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Can old stories help us navigate the future?

Sketchnotes for "The Great Cauldron of St...

Sketchnotes for “The Great Cauldron of Story” with Maria Tatar (Photo credit: On Being)


In this fascinating interview with Krista Tippett, Maria Tatar, a professor Germanic languages and literature at Harvard, talks about fairy tales and their influence and impact on our modern culture.  For example, there are the new adaptations of Snow White and shows like Grimm and Once. But she also points out that even the Kardashians and Sex and the City are versions of Cinderella.

Have these old myths and tales always been a large part of the culture, or is this a new trend?  Tatar talks about how we’re all navigating new territory and that there is a comfort in returning to these familiar stories to help us understand our world.

It makes sense to me, though I’m not sure that this is an entirely new trend. Myths and fairytales have always been part of the modern, popular culture, whether it was through Superman and comic books, or Star Wars in the 80’s.

But there are a couple reasons why these “old” stories might be more pervasive now.

First, the types of and platforms for entertainment have grown. Programmers and studios have so many more hours to fill, that numbers-wise, it makes sense that more fairytale-based stories are out there.

Also, with visual effects being so popular and of such a high quality, creatures and locations that a reader could only imagine before are now being pulled off the page and brought to life in a very convincing way. I think that’s why we’re seeing fairytale movies like Alice and Wonderland, Snow White and the Huntsman, and Oz-related stories being released every few months. Not to mention the numerous superhero movies.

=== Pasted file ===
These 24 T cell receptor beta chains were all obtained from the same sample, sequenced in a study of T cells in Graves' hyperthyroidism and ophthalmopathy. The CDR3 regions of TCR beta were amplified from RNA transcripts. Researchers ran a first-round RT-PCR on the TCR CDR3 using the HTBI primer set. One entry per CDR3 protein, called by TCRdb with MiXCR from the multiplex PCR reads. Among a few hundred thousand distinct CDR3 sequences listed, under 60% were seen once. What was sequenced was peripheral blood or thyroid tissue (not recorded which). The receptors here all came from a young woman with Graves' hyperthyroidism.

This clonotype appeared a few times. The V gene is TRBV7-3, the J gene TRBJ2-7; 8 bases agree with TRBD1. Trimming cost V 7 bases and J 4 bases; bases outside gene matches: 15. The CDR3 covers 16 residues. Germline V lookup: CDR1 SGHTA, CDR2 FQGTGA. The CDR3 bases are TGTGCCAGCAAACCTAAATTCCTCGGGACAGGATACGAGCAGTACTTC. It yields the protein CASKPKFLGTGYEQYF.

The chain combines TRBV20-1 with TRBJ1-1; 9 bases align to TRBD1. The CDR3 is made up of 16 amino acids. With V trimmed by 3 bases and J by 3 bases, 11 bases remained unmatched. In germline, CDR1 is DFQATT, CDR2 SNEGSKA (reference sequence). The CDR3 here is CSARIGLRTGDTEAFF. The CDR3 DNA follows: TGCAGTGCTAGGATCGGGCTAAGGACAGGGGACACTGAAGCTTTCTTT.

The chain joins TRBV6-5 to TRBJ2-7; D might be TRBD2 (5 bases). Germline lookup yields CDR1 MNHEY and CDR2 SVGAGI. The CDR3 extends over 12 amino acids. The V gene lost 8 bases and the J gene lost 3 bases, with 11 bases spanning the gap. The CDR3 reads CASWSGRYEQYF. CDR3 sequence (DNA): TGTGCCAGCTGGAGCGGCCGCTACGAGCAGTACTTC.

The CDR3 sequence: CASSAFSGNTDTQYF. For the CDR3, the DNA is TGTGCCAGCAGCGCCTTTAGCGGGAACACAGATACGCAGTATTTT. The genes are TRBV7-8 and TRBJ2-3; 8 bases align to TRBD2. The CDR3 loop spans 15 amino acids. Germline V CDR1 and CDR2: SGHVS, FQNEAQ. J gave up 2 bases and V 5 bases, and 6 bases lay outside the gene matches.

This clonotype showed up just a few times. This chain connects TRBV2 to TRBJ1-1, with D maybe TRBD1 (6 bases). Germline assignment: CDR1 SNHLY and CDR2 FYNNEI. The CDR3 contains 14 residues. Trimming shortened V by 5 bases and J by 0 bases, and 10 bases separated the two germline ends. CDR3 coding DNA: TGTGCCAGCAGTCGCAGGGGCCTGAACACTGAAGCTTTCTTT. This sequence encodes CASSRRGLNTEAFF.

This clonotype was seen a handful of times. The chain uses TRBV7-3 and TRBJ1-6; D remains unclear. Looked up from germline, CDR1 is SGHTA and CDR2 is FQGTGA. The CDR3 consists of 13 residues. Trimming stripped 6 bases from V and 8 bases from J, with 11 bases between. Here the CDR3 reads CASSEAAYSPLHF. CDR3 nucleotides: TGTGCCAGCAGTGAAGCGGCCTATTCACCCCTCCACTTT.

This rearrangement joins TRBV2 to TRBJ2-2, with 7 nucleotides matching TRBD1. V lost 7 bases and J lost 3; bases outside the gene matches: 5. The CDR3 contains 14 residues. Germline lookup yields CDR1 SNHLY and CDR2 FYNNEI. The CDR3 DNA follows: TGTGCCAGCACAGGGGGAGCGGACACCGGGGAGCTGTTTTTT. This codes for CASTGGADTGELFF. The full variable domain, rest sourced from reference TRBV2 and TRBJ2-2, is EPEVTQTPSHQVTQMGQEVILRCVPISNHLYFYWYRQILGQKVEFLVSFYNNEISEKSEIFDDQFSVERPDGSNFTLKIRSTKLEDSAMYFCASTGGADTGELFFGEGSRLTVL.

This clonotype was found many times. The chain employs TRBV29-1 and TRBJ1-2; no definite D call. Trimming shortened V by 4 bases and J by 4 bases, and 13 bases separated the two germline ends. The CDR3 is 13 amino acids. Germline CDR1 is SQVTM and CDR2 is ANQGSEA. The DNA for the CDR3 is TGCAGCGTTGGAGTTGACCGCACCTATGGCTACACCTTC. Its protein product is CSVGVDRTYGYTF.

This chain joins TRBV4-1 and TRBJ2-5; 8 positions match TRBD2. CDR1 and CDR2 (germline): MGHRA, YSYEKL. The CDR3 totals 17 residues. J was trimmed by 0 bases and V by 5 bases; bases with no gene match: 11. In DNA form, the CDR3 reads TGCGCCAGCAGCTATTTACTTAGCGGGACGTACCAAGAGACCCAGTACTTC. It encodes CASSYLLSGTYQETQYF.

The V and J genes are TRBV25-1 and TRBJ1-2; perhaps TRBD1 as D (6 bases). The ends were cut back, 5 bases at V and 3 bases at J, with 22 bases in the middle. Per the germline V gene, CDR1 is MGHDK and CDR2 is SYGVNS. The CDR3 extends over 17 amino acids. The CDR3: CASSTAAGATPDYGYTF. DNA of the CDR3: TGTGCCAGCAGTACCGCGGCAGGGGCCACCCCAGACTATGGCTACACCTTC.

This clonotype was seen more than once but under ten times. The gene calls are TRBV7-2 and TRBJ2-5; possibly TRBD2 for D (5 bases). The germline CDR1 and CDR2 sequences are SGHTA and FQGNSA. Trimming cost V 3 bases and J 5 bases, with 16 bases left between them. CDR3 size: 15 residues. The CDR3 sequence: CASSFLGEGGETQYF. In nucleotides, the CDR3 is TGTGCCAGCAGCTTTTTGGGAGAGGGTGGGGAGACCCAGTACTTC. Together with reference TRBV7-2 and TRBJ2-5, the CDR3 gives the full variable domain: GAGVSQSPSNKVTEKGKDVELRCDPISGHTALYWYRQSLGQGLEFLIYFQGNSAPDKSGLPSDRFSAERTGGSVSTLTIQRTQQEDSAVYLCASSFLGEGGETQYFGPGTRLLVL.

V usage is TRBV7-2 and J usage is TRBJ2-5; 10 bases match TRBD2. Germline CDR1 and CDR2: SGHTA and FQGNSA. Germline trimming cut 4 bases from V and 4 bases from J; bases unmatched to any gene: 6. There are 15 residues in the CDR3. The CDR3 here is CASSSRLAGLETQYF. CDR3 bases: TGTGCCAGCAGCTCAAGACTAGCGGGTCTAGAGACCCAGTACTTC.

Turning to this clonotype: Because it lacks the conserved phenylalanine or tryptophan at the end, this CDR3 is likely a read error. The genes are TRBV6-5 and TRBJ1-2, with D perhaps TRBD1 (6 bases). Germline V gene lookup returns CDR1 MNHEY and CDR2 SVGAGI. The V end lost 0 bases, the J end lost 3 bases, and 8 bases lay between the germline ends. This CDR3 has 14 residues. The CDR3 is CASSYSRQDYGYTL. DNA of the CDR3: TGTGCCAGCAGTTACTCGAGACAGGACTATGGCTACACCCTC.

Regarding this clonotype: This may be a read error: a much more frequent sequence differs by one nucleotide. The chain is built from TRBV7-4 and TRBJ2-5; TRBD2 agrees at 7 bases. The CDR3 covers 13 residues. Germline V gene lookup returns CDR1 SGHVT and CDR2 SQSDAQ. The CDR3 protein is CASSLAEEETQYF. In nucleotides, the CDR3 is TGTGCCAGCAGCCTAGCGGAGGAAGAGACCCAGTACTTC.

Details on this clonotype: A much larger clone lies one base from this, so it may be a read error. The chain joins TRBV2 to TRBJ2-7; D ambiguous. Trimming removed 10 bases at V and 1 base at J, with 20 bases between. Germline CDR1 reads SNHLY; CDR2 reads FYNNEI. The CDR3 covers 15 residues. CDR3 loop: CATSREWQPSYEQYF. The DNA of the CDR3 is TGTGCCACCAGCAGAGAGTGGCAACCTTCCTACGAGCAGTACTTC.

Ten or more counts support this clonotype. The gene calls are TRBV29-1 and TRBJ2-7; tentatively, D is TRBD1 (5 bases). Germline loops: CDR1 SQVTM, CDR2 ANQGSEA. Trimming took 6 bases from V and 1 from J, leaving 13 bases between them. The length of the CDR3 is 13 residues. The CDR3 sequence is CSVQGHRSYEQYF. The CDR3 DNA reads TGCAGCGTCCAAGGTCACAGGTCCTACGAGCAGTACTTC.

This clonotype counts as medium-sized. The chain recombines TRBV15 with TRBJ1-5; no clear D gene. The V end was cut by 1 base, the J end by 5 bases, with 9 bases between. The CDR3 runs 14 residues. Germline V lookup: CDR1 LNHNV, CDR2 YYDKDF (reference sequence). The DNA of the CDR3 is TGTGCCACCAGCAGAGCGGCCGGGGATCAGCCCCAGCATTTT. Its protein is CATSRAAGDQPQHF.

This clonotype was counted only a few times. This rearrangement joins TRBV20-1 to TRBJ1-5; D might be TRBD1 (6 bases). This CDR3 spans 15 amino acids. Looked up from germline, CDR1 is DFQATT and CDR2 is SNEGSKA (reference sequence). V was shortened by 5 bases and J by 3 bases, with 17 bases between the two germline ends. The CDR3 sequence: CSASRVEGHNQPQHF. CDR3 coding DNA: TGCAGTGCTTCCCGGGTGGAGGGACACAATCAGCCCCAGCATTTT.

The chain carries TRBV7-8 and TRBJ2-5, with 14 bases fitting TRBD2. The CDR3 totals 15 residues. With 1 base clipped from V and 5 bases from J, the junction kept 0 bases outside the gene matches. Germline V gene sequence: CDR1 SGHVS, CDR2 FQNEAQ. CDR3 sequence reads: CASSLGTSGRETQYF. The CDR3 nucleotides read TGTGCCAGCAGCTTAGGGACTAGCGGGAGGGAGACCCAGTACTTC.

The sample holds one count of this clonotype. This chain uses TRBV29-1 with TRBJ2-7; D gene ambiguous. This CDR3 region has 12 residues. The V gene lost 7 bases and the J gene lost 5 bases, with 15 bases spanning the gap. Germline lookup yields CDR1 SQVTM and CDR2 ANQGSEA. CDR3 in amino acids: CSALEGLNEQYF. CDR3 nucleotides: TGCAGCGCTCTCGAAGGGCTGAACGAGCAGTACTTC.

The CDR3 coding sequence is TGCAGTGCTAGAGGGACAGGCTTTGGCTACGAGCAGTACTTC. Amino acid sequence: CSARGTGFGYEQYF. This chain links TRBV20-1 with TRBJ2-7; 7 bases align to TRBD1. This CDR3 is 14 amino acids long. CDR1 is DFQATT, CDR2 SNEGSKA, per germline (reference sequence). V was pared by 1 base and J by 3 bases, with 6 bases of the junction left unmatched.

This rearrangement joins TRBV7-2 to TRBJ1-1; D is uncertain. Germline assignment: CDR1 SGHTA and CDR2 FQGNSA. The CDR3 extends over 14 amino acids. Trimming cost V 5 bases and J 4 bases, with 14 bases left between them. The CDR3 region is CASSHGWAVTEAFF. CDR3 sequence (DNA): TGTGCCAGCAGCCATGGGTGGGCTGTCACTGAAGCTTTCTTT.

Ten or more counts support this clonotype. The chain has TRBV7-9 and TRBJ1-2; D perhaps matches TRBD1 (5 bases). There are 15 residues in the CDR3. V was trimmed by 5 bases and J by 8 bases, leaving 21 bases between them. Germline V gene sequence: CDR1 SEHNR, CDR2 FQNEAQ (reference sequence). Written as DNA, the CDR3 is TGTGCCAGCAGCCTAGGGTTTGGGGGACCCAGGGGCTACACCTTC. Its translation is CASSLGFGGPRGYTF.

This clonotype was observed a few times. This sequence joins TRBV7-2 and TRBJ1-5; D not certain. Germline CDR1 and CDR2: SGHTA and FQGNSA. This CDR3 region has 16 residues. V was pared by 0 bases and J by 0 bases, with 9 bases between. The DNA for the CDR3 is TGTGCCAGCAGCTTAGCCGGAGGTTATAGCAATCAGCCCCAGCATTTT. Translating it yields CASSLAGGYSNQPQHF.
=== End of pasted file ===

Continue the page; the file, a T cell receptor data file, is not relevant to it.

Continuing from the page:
But what are these old tales teaching us about our modern world? And can they really help us navigate our complex, global society? After all, these were tales that were told around campfires within small tribes, that had no concept of cel phones, computers, and space travel.

What if these stories aren’t about decoding our external world, necessarily, but our internal worlds? They offer us ways to understand and deal with fear, heartbreak, and disappointment — emotions that are universal and timeless.

And as Tatar suggests, in a world that is in constant flux, we find comfort in the familiar. We humans are kind of averse to change, so if a story will help moor us during the tumultuous waves of live, it’s not surprising that we welcome it.

Perhaps if there is a resurgence in the popularity of fantasy and fairytales, it speaks less to economics and special effects, and more to the fact that people are looking for meaning and a “happily ever after.” For a while now, there has been a backlash to the “hollywood ending” and the “happily ever after” because it’s too easy or too saccharine. But the opposite hasn’t helped stories thrive or find larger audiences. In recent years I’ve noticed a lot of shows and movies with cynical endings, hopeless outcomes, and characters who seems to have learned nothing and are no better off than at the start of their tale.

I am definitely suspicious of stories that are tied up too neatly at the end, but I also like to see a glimmer of hope and to feel that things can get better. That people can change.

I don’t need every one of the stories I read to have a totally happy ending, but I do like to see a character who has gone through tests and trials come out the other end in one piece, a little happier and healthier.

Because isn’t that what we want in our own lives?

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